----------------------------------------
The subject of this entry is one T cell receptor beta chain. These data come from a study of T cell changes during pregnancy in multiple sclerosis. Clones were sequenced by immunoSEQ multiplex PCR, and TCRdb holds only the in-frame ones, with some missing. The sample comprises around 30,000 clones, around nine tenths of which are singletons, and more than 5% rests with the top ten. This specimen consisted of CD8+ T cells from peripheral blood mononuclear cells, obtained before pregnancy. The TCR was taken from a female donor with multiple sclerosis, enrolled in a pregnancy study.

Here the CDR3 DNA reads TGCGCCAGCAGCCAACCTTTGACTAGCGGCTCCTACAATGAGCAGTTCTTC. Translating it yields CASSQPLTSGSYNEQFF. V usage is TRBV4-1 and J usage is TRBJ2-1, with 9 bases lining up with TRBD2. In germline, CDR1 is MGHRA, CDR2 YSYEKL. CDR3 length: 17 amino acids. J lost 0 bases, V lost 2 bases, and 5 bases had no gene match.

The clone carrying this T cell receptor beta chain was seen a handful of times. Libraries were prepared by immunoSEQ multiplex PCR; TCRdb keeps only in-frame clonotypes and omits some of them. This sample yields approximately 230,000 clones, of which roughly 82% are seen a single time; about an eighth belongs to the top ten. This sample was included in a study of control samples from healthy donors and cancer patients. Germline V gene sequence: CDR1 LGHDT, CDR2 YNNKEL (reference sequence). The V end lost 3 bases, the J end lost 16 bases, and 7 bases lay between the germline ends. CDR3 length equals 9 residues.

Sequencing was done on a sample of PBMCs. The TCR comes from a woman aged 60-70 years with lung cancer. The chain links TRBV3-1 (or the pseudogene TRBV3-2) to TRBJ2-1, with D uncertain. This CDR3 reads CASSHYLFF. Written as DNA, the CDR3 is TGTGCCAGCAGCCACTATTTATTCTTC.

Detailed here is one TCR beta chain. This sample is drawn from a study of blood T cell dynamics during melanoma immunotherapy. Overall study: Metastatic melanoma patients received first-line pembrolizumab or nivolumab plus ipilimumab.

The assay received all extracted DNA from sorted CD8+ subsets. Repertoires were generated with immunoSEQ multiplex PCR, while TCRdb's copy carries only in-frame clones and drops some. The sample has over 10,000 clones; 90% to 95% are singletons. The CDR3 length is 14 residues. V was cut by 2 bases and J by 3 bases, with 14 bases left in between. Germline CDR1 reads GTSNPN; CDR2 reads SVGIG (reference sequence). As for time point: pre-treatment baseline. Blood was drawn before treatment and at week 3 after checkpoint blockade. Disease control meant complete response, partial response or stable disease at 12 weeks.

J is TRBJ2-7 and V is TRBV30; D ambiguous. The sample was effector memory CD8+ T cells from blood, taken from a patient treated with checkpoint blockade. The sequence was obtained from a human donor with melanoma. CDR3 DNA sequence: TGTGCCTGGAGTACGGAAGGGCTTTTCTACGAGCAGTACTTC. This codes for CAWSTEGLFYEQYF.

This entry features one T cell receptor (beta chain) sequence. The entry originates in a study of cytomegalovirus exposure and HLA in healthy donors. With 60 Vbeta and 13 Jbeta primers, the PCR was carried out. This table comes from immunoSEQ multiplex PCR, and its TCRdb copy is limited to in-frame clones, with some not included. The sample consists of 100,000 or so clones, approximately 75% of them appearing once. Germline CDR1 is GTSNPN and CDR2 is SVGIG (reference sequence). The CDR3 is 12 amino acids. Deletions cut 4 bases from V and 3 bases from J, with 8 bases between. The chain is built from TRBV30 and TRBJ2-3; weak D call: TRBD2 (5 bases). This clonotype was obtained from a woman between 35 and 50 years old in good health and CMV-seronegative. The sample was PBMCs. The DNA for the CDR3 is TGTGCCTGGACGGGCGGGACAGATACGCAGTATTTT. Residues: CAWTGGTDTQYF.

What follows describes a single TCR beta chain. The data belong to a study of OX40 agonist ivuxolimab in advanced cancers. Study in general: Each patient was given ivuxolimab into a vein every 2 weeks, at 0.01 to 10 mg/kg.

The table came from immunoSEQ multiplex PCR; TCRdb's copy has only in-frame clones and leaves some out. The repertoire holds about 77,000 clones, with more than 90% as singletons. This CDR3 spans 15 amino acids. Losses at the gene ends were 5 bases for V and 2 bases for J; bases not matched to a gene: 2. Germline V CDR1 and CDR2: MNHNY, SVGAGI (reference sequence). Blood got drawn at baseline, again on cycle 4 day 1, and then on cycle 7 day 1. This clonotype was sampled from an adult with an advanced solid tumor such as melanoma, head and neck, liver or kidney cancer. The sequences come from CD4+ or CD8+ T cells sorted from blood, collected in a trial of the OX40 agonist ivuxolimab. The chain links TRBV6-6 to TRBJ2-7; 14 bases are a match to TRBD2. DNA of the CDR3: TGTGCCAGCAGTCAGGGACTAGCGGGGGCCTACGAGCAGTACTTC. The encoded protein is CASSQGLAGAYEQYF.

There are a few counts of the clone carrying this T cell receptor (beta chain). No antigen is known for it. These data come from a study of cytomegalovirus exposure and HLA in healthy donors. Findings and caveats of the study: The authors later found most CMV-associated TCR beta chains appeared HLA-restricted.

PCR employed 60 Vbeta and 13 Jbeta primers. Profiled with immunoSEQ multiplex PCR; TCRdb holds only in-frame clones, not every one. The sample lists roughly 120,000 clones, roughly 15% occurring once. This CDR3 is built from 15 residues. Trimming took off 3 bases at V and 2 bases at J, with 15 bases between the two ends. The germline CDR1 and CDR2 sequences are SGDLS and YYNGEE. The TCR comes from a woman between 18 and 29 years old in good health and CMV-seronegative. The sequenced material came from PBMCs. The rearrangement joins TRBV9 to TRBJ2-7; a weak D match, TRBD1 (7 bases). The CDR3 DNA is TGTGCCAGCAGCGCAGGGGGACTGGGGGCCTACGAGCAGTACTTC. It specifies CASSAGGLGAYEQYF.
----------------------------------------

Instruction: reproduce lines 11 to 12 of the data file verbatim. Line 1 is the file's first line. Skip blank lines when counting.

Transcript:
There are a few counts of the clone carrying this T cell receptor (beta chain). No antigen is known for it. These data come from a study of cytomegalovirus exposure and HLA in healthy donors. Findings and caveats of the study: The authors later found most CMV-associated TCR beta chains appeared HLA-restricted.

PCR employed 60 Vbeta and 13 Jbeta primers. Profiled with immunoSEQ multiplex PCR; TCRdb holds only in-frame clones, not every one. The sample lists roughly 120,000 clones, roughly 15% occurring once. This CDR3 is built from 15 residues. Trimming took off 3 bases at V and 2 bases at J, with 15 bases between the two ends. The germline CDR1 and CDR2 sequences are SGDLS and YYNGEE. The TCR comes from a woman between 18 and 29 years old in good health and CMV-seronegative. The sequenced material came from PBMCs. The rearrangement joins TRBV9 to TRBJ2-7; a weak D match, TRBD1 (7 bases). The CDR3 DNA is TGTGCCAGCAGCGCAGGGGGACTGGGGGCCTACGAGCAGTACTTC. It specifies CASSAGGLGAYEQYF.